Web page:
Saturday, April 3, 2010

The Fork in the Road

Unlike many Buddhists, I believe that spiritual practice is driven by a higher power. Not like a personal God or anything like that, but a sort of hidden, unknown, mysterious power that I call “Cosmos” but could easily be called “Tao.” I’ve noticed that if I pay close attention, I pick up hidden signals through my daily life pointing me toward a teaching.

As a part of this practice, I like to randomly open spiritual books in bookstores and see what comes up. Most of the time, there is nothing special. The other day, I opened the book “Cutting Through Spiritual Materialism” and found the following passage:

Q: Can you remove the watcher by force? Wouldn't that be the game of evaluation again?

A: You do not have to regard the watcher as a villain. Once you begin to understand that the purpose of meditation is not to get higher but to be present, here, then the watcher is not efficient enough to perform that function, and it automatically falls away. The basic quality of the watcher is to try to be extremely efficient and active. But total awareness is something you already have, so ambitious or so-called efficient attempts to be aware are self-defeating. As the watcher begins to realize it is irrelevant, it begins to fall away.
What struck me was the phrase "the purpose of meditation is not to get higher but to be present." In fact, it struck me as hard as a punch in the gut, which is literally how it felt. Of course, this is Spirituality 101, we all know that the purpose of spiritual practice is not to get high, it’s to…

Well, what, exactly?

When I first got into practice, my goal was to end suffering. This is because I was deep in the hot pits od suffering every day. Now as you walk down the road of practice, many exciting and boring things may happen. You may experience high states of bliss, a deeply concentrated mind, or even mystical experiences such as feeling one with the universe. As one encounters these, it can be very tempting to chase them. Generally, this tendency takes an “unconscious” form. We’re such conditioned “bliss junkies” that we may not realize just how far this addiction goes. In one sense or another, it colors all our life. We may crave excitement or peace, wedded bliss or the excitement of single life, feeling love with our kids or fearing their loss, but in the end, it seems to amount to the same thing: a craving for a certain state.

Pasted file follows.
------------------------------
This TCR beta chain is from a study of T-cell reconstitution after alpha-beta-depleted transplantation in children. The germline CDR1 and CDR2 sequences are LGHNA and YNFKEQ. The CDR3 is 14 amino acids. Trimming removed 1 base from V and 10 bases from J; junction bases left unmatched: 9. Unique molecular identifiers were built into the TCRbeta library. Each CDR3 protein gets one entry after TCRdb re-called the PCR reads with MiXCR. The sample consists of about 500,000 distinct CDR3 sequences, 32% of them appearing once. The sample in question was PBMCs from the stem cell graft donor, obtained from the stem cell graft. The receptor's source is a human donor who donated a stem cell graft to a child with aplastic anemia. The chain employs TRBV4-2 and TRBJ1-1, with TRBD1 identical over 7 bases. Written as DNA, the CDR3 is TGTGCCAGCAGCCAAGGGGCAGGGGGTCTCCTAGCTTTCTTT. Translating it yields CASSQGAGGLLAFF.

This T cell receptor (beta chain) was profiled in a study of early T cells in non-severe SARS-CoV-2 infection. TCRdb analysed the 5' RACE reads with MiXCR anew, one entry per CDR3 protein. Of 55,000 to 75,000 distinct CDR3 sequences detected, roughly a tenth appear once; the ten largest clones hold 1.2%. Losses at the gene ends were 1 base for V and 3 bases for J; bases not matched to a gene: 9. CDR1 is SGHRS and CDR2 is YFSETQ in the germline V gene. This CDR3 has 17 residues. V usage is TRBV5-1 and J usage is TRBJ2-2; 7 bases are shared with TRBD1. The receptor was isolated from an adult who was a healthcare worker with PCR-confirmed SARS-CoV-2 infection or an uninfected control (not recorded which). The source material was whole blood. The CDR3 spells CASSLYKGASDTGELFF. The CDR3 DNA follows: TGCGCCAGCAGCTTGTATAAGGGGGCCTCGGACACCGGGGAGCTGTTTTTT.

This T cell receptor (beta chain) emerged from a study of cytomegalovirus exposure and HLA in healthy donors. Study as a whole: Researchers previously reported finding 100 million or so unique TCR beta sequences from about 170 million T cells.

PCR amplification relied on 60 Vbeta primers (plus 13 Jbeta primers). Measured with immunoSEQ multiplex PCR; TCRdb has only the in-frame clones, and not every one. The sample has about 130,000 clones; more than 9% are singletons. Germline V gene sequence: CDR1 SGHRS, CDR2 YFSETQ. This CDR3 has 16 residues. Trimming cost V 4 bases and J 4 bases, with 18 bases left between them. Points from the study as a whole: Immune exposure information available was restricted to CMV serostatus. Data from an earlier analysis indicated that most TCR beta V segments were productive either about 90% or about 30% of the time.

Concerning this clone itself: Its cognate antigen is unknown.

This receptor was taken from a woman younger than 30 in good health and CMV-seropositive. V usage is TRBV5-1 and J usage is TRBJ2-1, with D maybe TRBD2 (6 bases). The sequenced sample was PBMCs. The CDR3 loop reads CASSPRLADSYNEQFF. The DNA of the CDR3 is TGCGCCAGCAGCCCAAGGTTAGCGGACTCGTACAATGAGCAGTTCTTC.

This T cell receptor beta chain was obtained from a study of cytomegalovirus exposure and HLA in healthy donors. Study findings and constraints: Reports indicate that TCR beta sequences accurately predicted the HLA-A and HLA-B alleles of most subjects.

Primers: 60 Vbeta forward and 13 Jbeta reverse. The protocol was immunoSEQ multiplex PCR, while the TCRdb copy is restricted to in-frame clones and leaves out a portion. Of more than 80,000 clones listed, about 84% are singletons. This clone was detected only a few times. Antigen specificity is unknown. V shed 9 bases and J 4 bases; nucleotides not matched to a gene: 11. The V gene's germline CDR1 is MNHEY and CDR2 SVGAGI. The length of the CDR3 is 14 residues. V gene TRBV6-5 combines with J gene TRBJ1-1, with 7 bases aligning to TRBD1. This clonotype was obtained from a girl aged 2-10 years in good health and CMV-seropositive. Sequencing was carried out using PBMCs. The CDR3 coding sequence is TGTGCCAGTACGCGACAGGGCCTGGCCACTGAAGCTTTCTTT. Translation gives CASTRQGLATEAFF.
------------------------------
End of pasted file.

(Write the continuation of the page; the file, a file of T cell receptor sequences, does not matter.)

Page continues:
The rest of the excerpt suggests that the way forward is not a way of doing, but non-doing. One of the points of the book is that the ego tries to use spiritual practice for the ends of the ego--- becoming a better, happier, whatever type of person.

The way of the Buddha and the Tao, however, cannot be a way of doing, attaining, and achieving. As I quoted before, the TTC says:

Pursue knowledge, daily gain
Pursue Tao, daily loss
Loss and more loss
Until one reaches unattached action
With unattached action, there is nothing one cannot do
Take the world by constantly applying non-interference
The one who interferes is not qualified to take the world
What did the Buddha say? The Third Noble Truth: The end of craving leads to the end of suffering. Buddhism isn’t about gaining something, but losing something--- craving.

In fact, this is also what Trungpa is saying: we already have total awareness. The point isn’t to go out and get it, but to realize we already have it.

If you reach this fork in the spiritual road, you have a choice to make. You need to figure out the aim of your spiritual practice. Is it, as Trungpa says, to be present? Is it to achieve something? What is it?

1 comment:

  1. I'm really enjoying your blog. I hope you don't mind - I "borrowed" a couple of snippets to share on my own blog. Good work.